Content guidelines

For many years, Nintendo had a policy of strict content guidelines for video games published on its systems. Though Nintendo Japan allowed graphic violence in their video games, nudity and sexuality were strictly prohibited. This was because Nintendo president Hiroshi Yamauchi believed that if the company allowed the licensing of pornographic games, the company's image would be forever tarnished. Nintendo of America and Nintendo of Europe went further in that games released for Nintendo systems could not feature nudity, sexuality, profanity (including sexism or slurs), blood, graphic or domestic violence, drugs, political messages, or religious symbols (with the exception of ancient religions such as the Greek gods). This was done because the Japanese parent company did not want to appear as a "Japanese Invasion" by enforcing Japanese community standards on North American and European children. This zero tolerance policy was praised and championed by U.S. Senator and one-time vice presidential candidate Joseph Lieberman, but others criticized the policy, claiming that gamers should be allowed to choose the content they want to see. Despite the strict guidelines, some exceptions have occurred: Bionic Commando, Smash TV and Golgo 13: Top Secret Episode contained blood and violence, the latter also contained implied sexuality and tobacco use; River City Ransom and Taboo: The Sixth Sense contained nudity, and the latter also contained religious images.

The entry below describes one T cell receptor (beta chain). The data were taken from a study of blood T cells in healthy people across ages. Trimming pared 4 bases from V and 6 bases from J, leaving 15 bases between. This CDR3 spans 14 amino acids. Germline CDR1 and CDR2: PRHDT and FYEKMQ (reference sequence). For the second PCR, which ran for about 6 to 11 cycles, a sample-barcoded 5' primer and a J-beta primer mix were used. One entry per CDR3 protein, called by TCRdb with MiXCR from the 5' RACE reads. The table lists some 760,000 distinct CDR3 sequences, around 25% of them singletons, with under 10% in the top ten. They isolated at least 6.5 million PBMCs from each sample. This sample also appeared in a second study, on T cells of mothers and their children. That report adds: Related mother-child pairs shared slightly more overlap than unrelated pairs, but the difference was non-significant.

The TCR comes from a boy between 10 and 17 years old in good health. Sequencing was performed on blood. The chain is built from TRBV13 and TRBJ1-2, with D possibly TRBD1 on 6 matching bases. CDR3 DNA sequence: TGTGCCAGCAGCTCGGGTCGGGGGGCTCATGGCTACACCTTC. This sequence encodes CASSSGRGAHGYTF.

One known side effect of this policy was the Sega Genesis version of Mortal Kombat selling over double the number of the Nintendo's Super NES version, mainly because Nintendo had forced Acclaim to recolor the red blood to look like white sweat and replace some of the more gory attacks in its release of the game, unlike Sega, which allowed the selling points of blood and gore to remain in the Genesis version (though the Genesis version of the game required a code to unlock the gore). Nintendo allowed the Super NES version Mortal Kombat II to ship uncensored the following year with a content warning on the packaging.

In 1994, when the ESRB video game ratings system was introduced, Nintendo chose to abolish some of these policies in favour of consumers making their own choices about the content of the games they played. Today, changes to the content of games are done primarily by the game's developer or, occasionally, at the request of Nintendo. The only clear-set rule is that ESRB AO-rated games will not be licenced for play on Nintendo systems in North America. Nintendo has since allowed several mature-content games to be published on its systems, including (but not limited to): Perfect Dark, Conker's Bad Fur Day, Doom and Doom 64, BMX XXX, certain games in the Resident Evil series, Killer 7, Eternal Darkness: Sanity's Requiem, Geist, and Dementium: The Ward. Certain games have continued to be modified, however. For example, Konami was forced to remove all references to cigarettes in the 2000 Game Boy Colour game Metal Gear Solid and maimings and blood were removed from the Nintendo 64 port of Cruis'n USA. Another example is in the Game Boy Advance game Mega Man Zero 3, where one of the bosses, Hellbat Schilt in the Japanese and European releases, was renamed Devilbat Schilt in the U.S. localization.